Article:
SeaWorld lays final segment for Manta track

December 14, 2008, 9:58 PM · Here's another photo, e-mailed from the folks at SeaWorld Orlando, to keep roller coaster fans warm this winter:

Manta roller coaster at SeaWorld Orlando
(Photo courtesy SeaWorld)

It's the final segment of track being put into place on Manta, SeaWorld's new B&M Flying coaster, debuting in Spring 2009.

Replies (17)

December 14, 2008 at 11:23 PM · Yay!

So what still needs to be built? If the last track is in place, what else is there that needs to be done that will make it take until Spring 2009

December 14, 2008 at 11:24 PM · Well... trains, ride system installation (on-track sensors, computers), the queue, the station, testing, training. Plus, show effects and setting, of course.
December 14, 2008 at 11:43 PM · I see things like this, and I can't help but think of how many millions of dollars were poured into it (and have yet to be poured, for the electronics and other things that Robert mentioned).

I then tend to think of the kinds of improvements in the animal facilities and education programs those same millions could have bought.

Sorry, but it seems like a poor trade-off to me. Always has, always will. Theme parks need to be theme parks, and oceanariums need to be oceanariums, though I have severe doubts that Sea World will ever remember that.

Happy travels.

December 15, 2008 at 8:14 AM · I am excited for the new coaster at SWO. Their existing coaster, the Kraken, is one of my all time favorites. I think SW does a great job of mixing top notch ocean-based attractions with outstanding thrill rides. Far as I know, there is no rule that says a park can't try to be all things to everyone. In fact, it makes sense to branch out and pull in more customers. Heck, Disney has Animal Kingdom, and Busch has BGA. Those two parks do a great job of mixing traditional zoo elements with top notch rides. Why shouldn't SWO do the same thing with their "oceanarium"?

I applaud the addition of Manta, and look forward to riding sometime in 2010.

December 15, 2008 at 9:56 AM · Wow, that was quick. I can't believe the circuit is complete. I wonder what the hold up is on RRR at USO.

I agree with James in that "wild life parks" that integrate family and thrill rides as well as high quality shows do quite well and give the average family more of what they really want these days. Something for everyone.

I wish that SW CA. would get a couple of coasters like it's sibling parks.

December 15, 2008 at 9:57 AM · Bruce -
I understand where you're coming from, but the SeaWorld franchise has so much more money than many oceanariums, meaning their facilities/research incentives are often more elaborate and up-to-date than standard oceanariums. To boot, this roller coaster will either draw more guests in or, at the very least, sustain their current fan base. This keeps the money flowing.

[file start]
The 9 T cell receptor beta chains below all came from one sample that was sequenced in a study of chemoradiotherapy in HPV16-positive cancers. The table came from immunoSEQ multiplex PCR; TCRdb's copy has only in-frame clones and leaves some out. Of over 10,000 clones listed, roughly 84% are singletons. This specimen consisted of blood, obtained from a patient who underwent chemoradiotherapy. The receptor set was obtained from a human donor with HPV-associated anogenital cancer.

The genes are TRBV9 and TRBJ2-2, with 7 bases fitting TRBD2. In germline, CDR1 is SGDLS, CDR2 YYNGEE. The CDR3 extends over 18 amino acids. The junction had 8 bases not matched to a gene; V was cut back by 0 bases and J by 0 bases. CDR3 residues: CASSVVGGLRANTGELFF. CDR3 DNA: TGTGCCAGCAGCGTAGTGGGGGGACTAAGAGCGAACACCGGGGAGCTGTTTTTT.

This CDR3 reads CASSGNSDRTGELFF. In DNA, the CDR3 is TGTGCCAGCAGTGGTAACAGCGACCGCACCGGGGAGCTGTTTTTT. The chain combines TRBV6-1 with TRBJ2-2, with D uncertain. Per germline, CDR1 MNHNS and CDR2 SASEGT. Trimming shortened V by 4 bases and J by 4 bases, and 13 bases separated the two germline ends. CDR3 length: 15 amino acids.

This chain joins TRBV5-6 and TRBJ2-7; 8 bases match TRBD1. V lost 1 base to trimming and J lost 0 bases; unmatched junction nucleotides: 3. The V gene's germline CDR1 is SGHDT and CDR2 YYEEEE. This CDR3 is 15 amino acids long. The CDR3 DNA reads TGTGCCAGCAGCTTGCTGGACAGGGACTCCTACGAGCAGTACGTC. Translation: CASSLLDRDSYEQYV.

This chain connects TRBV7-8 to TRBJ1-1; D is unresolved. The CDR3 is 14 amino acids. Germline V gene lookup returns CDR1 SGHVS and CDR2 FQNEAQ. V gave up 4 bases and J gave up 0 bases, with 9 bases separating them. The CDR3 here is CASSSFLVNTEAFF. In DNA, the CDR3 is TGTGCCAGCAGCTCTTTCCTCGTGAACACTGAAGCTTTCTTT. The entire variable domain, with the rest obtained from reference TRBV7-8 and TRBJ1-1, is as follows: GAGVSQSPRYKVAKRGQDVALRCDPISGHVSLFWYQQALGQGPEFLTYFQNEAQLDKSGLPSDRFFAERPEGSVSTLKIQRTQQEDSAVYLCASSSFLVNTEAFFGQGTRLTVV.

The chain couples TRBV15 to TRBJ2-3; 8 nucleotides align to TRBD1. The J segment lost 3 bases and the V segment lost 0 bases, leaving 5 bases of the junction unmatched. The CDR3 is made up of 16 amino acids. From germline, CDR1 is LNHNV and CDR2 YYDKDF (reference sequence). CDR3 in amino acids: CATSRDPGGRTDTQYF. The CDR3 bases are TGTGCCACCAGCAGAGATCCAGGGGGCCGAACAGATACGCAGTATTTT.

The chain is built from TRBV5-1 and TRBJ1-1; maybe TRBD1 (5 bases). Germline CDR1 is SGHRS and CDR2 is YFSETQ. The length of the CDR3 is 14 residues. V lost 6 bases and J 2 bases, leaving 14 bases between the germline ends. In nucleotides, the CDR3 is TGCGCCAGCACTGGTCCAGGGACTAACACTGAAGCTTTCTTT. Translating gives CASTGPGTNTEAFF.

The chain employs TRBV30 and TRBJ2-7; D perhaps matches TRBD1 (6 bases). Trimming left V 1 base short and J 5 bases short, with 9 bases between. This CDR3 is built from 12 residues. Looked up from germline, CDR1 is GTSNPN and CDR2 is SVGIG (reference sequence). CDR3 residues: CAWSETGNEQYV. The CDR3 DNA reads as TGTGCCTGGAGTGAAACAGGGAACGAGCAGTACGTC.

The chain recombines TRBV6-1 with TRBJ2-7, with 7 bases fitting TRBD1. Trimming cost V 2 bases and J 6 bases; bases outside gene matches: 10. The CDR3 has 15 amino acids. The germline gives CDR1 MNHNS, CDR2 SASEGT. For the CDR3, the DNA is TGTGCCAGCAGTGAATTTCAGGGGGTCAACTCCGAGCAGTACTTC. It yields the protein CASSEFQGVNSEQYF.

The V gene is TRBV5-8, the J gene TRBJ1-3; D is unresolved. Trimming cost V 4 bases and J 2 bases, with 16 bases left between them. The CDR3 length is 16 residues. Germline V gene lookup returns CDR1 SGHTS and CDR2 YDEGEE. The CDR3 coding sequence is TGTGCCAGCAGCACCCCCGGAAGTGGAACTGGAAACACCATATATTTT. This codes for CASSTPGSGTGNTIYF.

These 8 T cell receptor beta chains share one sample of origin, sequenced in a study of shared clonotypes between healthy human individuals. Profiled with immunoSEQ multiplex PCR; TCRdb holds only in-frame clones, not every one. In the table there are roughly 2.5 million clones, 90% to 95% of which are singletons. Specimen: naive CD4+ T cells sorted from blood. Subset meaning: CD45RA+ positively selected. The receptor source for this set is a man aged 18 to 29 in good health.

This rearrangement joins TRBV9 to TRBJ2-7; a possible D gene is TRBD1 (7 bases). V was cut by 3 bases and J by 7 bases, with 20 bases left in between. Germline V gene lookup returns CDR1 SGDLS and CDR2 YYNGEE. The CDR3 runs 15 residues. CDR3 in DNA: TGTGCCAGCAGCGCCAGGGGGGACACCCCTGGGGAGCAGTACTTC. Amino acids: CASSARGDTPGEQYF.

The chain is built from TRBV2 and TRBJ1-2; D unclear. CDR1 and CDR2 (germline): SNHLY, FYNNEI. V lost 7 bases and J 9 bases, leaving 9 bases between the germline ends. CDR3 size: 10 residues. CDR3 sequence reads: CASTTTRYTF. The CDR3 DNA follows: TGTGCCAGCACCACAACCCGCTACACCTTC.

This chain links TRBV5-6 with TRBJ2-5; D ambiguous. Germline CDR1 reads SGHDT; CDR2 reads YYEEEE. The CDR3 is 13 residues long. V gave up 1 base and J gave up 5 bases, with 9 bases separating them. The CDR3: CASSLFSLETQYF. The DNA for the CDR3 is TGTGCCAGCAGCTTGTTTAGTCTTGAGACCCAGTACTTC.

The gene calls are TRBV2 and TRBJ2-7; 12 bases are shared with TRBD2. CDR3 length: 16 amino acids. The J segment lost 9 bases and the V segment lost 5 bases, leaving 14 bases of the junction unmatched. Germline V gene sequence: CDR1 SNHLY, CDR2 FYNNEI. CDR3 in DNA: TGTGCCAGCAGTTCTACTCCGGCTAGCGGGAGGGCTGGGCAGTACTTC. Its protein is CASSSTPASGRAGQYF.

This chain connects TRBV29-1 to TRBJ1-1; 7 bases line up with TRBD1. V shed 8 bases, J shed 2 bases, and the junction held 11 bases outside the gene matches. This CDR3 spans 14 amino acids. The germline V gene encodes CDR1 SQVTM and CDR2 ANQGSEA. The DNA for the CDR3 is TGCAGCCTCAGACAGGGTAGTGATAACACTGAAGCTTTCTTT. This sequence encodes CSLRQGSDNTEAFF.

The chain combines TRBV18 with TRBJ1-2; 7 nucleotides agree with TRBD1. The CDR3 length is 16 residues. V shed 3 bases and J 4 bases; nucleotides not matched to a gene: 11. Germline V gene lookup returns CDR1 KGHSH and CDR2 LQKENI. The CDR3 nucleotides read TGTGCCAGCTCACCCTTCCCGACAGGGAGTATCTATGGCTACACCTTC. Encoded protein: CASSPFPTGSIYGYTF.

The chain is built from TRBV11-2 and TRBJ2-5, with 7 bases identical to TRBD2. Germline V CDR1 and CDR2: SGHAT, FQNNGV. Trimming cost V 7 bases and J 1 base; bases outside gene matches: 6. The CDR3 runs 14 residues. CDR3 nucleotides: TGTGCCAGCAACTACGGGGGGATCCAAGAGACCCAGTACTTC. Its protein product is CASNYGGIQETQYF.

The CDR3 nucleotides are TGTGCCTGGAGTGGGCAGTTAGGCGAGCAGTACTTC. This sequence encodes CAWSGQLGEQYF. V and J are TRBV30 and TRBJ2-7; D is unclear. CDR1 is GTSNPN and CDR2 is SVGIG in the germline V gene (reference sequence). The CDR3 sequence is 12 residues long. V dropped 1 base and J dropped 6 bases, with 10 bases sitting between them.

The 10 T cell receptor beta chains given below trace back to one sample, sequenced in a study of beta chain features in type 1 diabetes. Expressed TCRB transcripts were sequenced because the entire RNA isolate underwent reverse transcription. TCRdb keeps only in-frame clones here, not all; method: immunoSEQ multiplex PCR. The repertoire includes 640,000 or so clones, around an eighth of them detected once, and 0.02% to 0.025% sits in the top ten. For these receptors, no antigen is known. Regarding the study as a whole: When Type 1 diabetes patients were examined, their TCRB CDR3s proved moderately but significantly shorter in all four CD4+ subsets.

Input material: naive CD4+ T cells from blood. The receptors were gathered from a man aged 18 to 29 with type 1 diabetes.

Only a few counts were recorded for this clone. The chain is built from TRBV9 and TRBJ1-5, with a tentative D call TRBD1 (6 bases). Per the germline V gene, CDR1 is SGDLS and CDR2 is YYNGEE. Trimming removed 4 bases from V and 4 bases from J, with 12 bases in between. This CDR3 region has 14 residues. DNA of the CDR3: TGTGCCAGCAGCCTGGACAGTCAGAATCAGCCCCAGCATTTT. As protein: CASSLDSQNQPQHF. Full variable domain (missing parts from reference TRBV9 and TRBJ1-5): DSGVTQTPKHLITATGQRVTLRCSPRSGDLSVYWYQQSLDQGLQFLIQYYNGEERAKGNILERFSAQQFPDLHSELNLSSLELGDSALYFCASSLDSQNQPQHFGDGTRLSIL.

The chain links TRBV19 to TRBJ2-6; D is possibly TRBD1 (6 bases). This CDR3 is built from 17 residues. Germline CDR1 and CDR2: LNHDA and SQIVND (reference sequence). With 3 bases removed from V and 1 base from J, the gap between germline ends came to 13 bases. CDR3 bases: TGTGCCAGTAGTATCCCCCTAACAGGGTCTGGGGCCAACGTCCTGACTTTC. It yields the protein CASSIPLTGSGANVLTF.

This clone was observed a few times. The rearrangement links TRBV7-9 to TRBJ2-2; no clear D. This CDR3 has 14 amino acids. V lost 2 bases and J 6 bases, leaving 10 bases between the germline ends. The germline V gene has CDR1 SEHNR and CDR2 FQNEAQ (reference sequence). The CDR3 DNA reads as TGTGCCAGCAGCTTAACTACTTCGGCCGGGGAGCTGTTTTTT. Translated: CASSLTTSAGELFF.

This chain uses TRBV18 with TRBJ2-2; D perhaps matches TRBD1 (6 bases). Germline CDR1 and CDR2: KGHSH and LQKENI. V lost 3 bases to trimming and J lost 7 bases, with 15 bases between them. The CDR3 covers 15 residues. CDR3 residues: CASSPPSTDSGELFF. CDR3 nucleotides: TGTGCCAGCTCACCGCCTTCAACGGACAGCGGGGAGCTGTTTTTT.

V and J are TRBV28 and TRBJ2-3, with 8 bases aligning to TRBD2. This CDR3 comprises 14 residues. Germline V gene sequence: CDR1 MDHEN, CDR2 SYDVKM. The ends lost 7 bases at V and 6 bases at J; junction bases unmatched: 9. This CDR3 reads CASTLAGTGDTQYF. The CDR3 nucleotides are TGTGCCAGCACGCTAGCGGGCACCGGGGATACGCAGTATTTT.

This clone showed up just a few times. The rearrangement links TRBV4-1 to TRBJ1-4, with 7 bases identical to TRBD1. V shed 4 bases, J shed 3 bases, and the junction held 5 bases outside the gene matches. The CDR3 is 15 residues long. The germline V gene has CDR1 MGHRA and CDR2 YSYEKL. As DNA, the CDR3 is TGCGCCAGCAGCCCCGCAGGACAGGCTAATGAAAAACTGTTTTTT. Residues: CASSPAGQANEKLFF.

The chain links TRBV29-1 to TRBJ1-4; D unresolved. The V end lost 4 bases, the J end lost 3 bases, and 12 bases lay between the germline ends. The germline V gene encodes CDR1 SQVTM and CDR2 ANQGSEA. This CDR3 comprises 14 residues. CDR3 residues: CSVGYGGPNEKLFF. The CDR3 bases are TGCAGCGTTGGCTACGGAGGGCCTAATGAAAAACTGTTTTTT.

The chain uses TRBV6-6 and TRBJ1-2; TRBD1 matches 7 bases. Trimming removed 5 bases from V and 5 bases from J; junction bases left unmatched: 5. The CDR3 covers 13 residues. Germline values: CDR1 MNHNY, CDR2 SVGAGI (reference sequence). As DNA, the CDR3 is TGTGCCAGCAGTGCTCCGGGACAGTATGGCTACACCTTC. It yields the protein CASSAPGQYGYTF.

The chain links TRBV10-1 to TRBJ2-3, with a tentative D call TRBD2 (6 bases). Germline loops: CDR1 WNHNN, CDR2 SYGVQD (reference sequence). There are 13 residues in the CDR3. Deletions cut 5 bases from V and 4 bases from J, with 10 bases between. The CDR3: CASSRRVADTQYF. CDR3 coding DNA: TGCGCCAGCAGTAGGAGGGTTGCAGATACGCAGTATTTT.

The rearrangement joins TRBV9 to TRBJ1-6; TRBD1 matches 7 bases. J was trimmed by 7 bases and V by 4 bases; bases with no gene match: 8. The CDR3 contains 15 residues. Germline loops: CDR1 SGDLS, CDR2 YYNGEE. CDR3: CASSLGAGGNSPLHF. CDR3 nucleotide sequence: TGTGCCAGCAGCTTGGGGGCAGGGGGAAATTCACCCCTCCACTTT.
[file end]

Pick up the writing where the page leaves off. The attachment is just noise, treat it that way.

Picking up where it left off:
December 15, 2008 at 11:15 AM · I was there in Nov. It looks great. I can't wait to ride it.
December 15, 2008 at 11:17 AM · Waaaay back when I was in school, I worked as a checker in a grocery store, where the manager introduced me to the concept of a "loss leader." Every few weeks, he'd mark the milk at a ridiculously low price -- so low that he lost money on every gallon.

But the milk was a "loss leader," he told us. He'd take the loss on the milk because it'd get people in the store, where they'd buy other stuff in addition to the milk. And the store would make up the loss on the milk with the profit from the other things that customers would buy.

In that sense, the millions spent on Manta (and other rides) are loss leaders of a sort, getting folks to spend money not only on SeaWorld admission, but to spend time in other SeaWorld exhibits. In this way, you can see the roller coaster as bringing people into an oceanarium the way that milk brought people into the grocery store.

Maybe without the coaster, many of those people wouldn't visit an animal exhibit, but with the coaster, they do. That's an opportunity for education... and to make some extra money for conservation as well.

I'll leave it to others (or for me at another time) to evaluate how well SeaWorld follows through with that opportunity, but SeaWorld certainly has created that opportunity with its attraction mix.

December 15, 2008 at 1:22 PM · I agree, Robert. I think the more a park can offer a family, particularly with what it costs to get in, the better the attendance will be and the more people will spend inside their parks.

I'm excited to take a ride on this, too!

December 15, 2008 at 3:02 PM · This will be a great new addition to the park and lets not forget that yes SeaWorld may have spent millions to build this coaster, a good portion of those millions goes into the aquarium/animal exhibit that was built as well.

Not only do we get a brand new coaster, but we also get 10 aquariums with over 3,000 animals from over 60 different species inside including over 2,500 fishes and over 300 rays.

I think this is a great match, bring in those guests with a new coaster while at the same time, educate them about conservation and the animals that we share our world with.

December 15, 2008 at 11:12 PM · Robert wrote...

"Maybe without the coaster, many of those people wouldn't visit an animal exhibit, but with the coaster, they do. That's an opportunity for education... and to make some extra money for conservation as well."